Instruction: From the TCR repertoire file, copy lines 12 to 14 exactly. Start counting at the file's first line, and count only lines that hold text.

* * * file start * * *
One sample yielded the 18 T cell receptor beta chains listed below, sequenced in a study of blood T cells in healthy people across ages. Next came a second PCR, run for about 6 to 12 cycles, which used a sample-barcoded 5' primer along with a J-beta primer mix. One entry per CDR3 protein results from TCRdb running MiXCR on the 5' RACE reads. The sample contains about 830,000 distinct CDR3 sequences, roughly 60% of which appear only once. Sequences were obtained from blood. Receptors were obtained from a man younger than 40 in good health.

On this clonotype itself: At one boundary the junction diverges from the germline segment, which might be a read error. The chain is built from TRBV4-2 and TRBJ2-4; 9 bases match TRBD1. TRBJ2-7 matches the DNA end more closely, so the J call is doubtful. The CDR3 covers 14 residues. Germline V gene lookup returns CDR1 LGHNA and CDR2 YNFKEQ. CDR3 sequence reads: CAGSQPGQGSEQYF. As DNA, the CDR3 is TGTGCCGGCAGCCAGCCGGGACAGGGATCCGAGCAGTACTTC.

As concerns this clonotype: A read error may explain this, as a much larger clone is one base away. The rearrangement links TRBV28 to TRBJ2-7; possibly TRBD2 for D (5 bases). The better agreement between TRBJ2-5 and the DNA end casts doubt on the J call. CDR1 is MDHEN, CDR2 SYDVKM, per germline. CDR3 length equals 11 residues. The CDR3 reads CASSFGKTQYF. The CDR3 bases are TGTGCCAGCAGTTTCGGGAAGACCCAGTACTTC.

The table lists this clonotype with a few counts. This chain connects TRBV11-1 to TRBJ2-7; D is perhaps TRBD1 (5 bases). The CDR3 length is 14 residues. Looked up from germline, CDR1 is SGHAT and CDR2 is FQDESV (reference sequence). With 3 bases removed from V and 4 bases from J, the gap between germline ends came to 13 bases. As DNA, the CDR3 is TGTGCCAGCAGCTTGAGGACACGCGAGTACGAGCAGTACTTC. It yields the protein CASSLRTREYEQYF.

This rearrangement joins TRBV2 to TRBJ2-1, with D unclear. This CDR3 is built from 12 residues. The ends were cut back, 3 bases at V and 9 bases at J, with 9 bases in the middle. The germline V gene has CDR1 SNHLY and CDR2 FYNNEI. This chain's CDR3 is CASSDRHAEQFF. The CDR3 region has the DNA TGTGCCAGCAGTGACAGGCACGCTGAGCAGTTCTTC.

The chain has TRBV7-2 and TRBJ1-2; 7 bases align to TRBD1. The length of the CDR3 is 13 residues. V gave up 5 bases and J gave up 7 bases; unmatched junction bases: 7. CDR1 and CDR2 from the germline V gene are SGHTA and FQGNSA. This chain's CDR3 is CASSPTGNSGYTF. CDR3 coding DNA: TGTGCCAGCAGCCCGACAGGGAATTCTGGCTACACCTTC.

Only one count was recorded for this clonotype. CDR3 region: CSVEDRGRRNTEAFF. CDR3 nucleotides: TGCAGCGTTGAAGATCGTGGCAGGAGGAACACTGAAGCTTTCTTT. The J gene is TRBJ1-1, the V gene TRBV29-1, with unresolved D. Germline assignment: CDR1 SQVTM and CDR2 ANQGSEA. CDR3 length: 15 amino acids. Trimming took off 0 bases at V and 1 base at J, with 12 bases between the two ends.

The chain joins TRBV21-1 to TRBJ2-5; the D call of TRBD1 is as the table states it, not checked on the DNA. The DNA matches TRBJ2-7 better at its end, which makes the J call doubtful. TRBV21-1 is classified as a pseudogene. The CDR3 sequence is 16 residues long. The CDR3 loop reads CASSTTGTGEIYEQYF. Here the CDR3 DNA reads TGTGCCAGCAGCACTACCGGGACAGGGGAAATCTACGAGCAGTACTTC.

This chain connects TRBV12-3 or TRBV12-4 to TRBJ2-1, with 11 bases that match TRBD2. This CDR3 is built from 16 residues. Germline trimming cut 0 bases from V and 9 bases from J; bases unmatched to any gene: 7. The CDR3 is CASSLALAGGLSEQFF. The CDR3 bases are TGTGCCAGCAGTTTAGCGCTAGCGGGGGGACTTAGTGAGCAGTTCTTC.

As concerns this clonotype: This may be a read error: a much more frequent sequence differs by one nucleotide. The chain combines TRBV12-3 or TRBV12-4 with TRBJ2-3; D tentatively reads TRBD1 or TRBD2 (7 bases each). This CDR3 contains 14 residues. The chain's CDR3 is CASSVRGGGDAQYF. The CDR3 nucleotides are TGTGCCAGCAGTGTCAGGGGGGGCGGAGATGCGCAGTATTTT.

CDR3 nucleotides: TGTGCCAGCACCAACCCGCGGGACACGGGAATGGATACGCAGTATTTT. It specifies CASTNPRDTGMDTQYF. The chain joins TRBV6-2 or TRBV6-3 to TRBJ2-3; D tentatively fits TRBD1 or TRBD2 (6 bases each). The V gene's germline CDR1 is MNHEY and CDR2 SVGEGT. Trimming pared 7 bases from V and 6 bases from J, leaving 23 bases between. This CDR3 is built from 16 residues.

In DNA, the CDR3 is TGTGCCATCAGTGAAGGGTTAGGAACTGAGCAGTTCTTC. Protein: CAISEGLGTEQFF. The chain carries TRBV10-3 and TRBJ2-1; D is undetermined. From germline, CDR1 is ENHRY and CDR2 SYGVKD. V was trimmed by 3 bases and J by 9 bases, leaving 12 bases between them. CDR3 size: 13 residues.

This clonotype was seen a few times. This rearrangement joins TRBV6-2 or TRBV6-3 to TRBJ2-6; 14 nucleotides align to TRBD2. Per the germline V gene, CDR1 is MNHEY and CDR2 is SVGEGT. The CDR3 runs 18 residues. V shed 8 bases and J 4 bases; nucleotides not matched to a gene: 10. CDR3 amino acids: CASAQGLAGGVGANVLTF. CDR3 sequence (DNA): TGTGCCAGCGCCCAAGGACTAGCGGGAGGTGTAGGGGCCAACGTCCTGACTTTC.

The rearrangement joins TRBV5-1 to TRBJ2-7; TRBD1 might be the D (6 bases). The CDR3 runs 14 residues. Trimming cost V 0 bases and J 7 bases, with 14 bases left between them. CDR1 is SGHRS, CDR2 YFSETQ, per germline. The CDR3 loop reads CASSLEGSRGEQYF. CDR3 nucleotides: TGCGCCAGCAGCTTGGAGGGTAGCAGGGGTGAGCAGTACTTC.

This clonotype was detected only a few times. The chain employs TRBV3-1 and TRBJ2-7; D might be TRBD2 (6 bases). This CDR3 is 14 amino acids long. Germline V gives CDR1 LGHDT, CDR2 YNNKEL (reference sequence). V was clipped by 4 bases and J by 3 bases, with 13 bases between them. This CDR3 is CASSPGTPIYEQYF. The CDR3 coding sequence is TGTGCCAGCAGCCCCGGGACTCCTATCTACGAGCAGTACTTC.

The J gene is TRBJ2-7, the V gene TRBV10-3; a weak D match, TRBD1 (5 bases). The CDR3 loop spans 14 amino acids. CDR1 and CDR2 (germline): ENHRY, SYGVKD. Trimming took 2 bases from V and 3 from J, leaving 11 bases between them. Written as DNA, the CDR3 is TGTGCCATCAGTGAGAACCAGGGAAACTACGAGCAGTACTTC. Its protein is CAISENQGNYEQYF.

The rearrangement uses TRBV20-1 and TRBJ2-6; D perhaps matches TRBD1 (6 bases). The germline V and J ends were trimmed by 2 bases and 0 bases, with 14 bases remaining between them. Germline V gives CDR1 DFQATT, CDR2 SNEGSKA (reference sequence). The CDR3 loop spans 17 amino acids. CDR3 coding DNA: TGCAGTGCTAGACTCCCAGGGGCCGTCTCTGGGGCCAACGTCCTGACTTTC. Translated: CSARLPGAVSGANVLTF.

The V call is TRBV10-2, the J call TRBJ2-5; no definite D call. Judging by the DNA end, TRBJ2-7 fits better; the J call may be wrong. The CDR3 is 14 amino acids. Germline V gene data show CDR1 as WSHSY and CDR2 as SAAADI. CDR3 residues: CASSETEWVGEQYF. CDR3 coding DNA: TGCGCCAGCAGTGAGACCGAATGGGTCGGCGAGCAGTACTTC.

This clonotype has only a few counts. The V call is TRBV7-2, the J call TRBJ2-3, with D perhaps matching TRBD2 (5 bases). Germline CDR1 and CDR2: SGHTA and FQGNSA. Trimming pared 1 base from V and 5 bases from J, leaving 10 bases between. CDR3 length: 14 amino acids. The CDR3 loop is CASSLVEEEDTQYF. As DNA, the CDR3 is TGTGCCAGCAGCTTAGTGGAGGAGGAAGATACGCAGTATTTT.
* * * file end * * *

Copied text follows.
In DNA, the CDR3 is TGTGCCATCAGTGAAGGGTTAGGAACTGAGCAGTTCTTC. Protein: CAISEGLGTEQFF. The chain carries TRBV10-3 and TRBJ2-1; D is undetermined. From germline, CDR1 is ENHRY and CDR2 SYGVKD. V was trimmed by 3 bases and J by 9 bases, leaving 12 bases between them. CDR3 size: 13 residues.

This clonotype was seen a few times. This rearrangement joins TRBV6-2 or TRBV6-3 to TRBJ2-6; 14 nucleotides align to TRBD2. Per the germline V gene, CDR1 is MNHEY and CDR2 is SVGEGT. The CDR3 runs 18 residues. V shed 8 bases and J 4 bases; nucleotides not matched to a gene: 10. CDR3 amino acids: CASAQGLAGGVGANVLTF. CDR3 sequence (DNA): TGTGCCAGCGCCCAAGGACTAGCGGGAGGTGTAGGGGCCAACGTCCTGACTTTC.

The rearrangement joins TRBV5-1 to TRBJ2-7; TRBD1 might be the D (6 bases). The CDR3 runs 14 residues. Trimming cost V 0 bases and J 7 bases, with 14 bases left between them. CDR1 is SGHRS, CDR2 YFSETQ, per germline. The CDR3 loop reads CASSLEGSRGEQYF. CDR3 nucleotides: TGCGCCAGCAGCTTGGAGGGTAGCAGGGGTGAGCAGTACTTC.